10565650
What about making a singularity spell?
A spel that when active continually makes every position combination of the spell chunks it has and that Absorbs and disassembles any spells that come in contact with it and just keeps growing

10565681
That's the Gray Goo spell, really... and there's a reason why the only known copy of it is locked in a magic-proof vault in the Secure wing of the Archives, under a sign that says simply "No. Don't even think it."

The Singularity spell is the one where you finish writing it and suddenly, for no reason

:twilightsmile:

10565697
The universe crashes,
Now imagine a computer programming version

A program designed to make, archive, and run every possible string of binary code, so
0 1 00 01 10 11 000
And so on

10565701
That's the Borges' Infinite Library spell. And the sad thing about it is, every possible perfect program is included in the results, but good luck finding them. Because every program with one bug is included, and every program with two bugs, and so on. Plus every possible program that you are head-pounding-on-the-table certain must work, and for a reason you can't ever possibly see simply doesn't, that's in there too. (A lot of those have semicolons in them.)

And that's only the merest sliver of rationality in the dross. 99.9999999999% of the remaining programs don't run at all.

And the remaining 0.0000000001%? That's the Internet...

:twilightsmile:

10565720
What would it do to what ran it?:trixieshiftright:

10565726
Well nothing, since you're clearly assuming an infinite-tape Turing machine...
:twilightblush:

10565786
No? I meant all combinations are stored digitally so the program can run checks so it doesn’t repeat

A wonderful story, and the logical progress of the thesis felt really good too. Solid stuff.

I think there's something missing in the proof. It seems to me that G(S,g) could be derivable in S and simply return false. I'm not particularly familiar with Gödel's incompleteness theorem, but the proof of the halting problem has a step that I think is missing here. Given H(x,y), which returns true exactly when x halts on input y, we construct f(x) = if H(x,x) then DIVERGE else HALT, and consider H(f,f). The important point is that the halting status of f(x), not just the return value of f(x), depends on H(x,x). It's not enough to define f'(x) = ~H(x,x), since in that case we just get that H(f',f') = true (f' halts on all inputs because H halts on all inputs) and f'(f') = false.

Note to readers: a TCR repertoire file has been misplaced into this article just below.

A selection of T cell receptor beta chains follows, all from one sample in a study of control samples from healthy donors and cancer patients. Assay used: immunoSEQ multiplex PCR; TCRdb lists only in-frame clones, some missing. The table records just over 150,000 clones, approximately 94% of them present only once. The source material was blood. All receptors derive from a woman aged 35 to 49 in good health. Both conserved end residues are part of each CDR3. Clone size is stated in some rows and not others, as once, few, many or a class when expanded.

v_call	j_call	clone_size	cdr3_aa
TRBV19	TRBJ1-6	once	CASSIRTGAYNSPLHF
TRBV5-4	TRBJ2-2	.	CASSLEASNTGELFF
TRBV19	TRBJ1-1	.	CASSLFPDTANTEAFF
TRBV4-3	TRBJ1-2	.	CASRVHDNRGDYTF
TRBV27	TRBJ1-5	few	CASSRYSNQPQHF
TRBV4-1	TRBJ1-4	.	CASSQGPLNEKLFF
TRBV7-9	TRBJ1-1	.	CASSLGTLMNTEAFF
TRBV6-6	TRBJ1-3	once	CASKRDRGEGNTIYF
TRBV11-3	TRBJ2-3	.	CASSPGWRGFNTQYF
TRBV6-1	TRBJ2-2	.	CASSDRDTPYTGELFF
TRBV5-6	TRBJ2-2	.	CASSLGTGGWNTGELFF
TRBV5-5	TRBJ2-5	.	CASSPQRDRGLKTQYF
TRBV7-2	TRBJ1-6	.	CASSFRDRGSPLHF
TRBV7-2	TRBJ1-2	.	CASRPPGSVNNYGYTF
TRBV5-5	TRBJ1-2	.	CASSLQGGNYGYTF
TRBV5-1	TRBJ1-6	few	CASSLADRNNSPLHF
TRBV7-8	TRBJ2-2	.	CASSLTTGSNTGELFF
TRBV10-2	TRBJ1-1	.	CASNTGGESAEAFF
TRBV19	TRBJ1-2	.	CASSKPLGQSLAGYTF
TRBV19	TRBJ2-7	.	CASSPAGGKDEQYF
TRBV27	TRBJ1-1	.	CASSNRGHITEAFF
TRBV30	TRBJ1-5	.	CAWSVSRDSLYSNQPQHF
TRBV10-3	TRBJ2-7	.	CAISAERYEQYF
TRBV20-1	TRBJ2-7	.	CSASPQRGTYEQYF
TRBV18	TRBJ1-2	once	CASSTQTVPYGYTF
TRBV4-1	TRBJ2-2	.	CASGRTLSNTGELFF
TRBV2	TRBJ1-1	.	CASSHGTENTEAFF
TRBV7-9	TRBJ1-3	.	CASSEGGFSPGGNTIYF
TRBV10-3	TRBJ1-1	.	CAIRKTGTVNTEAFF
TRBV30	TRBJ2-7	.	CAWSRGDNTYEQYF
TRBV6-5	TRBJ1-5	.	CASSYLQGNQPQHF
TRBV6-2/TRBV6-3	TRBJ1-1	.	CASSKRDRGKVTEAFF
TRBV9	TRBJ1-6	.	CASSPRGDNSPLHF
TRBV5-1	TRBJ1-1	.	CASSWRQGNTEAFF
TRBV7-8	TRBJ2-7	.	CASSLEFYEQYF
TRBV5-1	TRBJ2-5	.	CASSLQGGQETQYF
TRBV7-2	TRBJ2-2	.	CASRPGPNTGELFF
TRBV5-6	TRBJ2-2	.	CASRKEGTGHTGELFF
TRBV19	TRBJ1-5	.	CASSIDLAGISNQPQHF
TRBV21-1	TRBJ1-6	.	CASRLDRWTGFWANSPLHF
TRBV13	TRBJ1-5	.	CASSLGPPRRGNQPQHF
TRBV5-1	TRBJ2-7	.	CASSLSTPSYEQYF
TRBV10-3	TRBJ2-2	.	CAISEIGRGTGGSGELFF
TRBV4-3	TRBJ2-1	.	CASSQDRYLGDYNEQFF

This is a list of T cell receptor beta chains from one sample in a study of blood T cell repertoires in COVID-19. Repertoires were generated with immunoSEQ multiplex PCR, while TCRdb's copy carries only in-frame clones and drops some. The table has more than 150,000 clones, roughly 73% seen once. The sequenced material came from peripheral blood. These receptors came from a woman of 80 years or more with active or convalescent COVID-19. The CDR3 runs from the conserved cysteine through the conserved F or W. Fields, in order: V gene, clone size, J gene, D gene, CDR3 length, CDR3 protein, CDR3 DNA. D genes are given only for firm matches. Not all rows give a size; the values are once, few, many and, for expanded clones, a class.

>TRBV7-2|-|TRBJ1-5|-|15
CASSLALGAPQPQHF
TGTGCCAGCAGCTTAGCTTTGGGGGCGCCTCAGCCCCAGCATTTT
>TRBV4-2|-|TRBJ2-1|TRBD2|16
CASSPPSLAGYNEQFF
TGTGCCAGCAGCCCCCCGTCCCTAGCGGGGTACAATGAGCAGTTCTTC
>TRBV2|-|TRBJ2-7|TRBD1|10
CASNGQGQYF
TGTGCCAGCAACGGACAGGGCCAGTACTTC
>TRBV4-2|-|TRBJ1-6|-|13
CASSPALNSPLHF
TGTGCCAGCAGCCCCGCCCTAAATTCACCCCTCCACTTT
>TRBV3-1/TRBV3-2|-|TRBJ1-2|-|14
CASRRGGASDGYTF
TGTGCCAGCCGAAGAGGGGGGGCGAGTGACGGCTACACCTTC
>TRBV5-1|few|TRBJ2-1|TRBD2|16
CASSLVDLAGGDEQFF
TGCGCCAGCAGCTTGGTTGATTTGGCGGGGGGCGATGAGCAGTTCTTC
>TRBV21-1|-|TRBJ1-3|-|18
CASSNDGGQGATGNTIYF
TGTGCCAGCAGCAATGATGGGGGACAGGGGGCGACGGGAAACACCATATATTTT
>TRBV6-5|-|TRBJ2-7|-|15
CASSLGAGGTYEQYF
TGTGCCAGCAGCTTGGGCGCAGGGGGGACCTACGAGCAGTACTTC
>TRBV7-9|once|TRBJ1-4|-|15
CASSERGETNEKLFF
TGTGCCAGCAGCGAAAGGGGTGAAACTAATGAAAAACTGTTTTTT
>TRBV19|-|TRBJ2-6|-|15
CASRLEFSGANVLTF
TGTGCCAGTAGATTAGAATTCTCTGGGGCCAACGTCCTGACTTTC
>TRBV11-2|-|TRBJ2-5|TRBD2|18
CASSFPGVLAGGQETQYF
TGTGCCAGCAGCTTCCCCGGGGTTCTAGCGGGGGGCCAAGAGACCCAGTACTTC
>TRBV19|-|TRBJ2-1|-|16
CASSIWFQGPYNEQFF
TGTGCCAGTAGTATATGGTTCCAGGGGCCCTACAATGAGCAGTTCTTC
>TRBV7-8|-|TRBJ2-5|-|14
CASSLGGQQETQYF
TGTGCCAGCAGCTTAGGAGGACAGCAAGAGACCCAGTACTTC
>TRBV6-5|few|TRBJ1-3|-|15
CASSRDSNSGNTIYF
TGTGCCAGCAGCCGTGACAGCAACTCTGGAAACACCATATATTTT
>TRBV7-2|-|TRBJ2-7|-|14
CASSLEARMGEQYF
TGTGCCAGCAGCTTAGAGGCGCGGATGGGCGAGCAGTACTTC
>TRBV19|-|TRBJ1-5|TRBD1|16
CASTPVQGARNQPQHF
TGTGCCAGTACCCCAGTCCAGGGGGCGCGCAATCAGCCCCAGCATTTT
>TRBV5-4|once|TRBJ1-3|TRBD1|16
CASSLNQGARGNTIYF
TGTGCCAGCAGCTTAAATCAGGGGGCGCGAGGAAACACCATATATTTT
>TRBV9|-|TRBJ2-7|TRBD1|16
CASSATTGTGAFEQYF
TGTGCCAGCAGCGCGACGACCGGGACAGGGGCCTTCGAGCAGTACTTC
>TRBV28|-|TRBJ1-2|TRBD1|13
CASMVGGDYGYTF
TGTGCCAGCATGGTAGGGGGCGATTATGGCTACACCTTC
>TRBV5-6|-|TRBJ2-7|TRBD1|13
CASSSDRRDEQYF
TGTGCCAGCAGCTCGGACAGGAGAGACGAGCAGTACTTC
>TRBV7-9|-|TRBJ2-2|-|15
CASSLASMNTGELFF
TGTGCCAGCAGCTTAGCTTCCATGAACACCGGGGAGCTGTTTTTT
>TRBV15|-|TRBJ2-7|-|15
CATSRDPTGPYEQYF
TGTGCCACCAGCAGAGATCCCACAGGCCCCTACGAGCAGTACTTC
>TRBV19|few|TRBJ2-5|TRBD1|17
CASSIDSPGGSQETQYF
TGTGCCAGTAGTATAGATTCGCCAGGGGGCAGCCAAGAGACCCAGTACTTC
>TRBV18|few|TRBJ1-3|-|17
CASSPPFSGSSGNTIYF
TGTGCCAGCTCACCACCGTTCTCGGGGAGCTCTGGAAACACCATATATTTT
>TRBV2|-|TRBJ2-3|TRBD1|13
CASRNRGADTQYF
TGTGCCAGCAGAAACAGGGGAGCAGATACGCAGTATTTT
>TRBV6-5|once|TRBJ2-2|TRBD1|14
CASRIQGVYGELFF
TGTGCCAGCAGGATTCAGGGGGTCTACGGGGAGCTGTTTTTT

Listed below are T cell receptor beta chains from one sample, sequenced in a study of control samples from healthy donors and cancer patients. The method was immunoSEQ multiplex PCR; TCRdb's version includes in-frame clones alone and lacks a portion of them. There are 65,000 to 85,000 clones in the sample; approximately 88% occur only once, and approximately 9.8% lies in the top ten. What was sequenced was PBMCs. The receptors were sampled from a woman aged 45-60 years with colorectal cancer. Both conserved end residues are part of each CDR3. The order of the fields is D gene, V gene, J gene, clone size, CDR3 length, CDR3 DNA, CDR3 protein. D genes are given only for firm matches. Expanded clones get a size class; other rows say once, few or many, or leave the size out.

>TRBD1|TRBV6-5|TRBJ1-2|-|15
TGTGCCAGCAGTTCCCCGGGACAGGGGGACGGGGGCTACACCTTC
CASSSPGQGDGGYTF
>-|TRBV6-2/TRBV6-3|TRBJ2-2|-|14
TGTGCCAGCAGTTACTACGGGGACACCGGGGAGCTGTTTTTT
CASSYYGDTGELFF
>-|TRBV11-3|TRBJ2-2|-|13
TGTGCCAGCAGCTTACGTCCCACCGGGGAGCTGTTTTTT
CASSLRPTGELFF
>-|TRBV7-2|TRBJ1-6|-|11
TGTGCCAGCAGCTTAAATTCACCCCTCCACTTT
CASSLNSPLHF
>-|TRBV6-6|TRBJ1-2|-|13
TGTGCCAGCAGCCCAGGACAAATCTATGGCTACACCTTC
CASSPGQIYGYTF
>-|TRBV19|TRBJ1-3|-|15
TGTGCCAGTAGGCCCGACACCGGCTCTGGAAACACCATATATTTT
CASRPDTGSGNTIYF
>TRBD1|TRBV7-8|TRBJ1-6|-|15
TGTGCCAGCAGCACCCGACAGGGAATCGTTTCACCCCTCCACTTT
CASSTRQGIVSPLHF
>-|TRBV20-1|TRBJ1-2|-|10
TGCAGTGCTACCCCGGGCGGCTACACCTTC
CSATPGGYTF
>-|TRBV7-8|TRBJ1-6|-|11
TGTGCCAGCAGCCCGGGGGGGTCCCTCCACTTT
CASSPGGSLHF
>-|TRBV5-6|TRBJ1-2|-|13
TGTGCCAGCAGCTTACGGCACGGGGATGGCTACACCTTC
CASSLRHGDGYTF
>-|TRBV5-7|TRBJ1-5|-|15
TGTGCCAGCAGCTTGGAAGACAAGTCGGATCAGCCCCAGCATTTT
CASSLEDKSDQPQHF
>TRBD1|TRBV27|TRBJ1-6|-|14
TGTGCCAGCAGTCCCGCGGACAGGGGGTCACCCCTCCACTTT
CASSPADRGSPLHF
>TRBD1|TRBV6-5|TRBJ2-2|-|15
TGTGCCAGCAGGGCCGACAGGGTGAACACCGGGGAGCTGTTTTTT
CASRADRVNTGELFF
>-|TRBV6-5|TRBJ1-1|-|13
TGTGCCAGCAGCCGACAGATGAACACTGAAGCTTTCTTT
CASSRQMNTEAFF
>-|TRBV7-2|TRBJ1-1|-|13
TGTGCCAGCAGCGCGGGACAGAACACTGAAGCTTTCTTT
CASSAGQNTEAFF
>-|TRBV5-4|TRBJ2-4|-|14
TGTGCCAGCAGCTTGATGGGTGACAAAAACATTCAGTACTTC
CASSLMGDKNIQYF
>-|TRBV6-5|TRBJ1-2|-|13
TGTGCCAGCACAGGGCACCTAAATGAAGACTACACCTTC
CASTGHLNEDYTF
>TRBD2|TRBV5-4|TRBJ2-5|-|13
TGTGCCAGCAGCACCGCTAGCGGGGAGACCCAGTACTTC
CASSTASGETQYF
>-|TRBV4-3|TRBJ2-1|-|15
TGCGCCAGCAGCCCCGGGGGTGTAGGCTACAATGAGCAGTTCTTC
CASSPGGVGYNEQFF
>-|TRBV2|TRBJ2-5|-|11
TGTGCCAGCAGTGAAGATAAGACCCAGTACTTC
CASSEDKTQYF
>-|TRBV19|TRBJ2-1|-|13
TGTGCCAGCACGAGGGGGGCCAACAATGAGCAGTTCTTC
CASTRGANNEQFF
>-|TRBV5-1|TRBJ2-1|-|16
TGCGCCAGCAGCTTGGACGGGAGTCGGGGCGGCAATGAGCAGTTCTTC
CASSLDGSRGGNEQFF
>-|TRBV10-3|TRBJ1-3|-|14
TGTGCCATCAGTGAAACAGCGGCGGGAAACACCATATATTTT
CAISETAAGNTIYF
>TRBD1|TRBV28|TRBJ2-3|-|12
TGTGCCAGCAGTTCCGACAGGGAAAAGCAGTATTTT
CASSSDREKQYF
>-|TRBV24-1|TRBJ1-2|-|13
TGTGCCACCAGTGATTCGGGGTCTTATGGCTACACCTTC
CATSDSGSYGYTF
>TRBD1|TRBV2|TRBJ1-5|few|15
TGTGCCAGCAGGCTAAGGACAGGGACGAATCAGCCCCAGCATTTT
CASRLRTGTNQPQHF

This might work out differently if G was a theorem, but it sounds like here it's a function: "it's merely performing a test on a potential spell, returning logical true or false".

10565903
Thanks much! I was deliberately keeping the "proof" down to a lite version to keep the story flowing (I didn't even get into quining and other details), so it's reassuring to hear that it still reads well.
:twilightsmile:

10565927
Good points. I did consider modelling G on Turing's approach to the the halting problem, along the lines of your description of f(x), but there were a couple issues. One was that it didn't really get across the self-referentiality which is the important, mind-bending part of Gödel's theorems. Also, I was doubtful that the validation and typing mechanisms of structured magic would even allow functions that "deliberately" include the possibility of an infinite loop. For example, if you define a function like:

    f(x) = f(f(x))

It shouldn't type-check at all, because the argument x isn't properly typeable (it requires, essentially an "infinite" or unbounded type).

So I went back to something closer to Gödel's theorem, banking on the assumption that the validation mechanisms of structured magic would permit

    G(S,x) = ~ Derivable(S,x)

since it's simply expressing a general operation on an unspecified spell-text, but would choke on

    G(S,g)

since it's a specific instance that's problematical because of the self-reference of "g" -- whatever answer the validation mechanisms determine for Derivable(S,g), the spell G(S,x) produces the opposite effect. This is inconsistent if G is derivable, but not if it isn't. And that's basically the crux of Gödel's theorem: you use self-reference to construct a theorem/program/spell which, owing to its self-reference, is asymmetrical: it's inconsistent within the system, but not outside of it -- and when it's outside, it's perfectly true/valid/castable.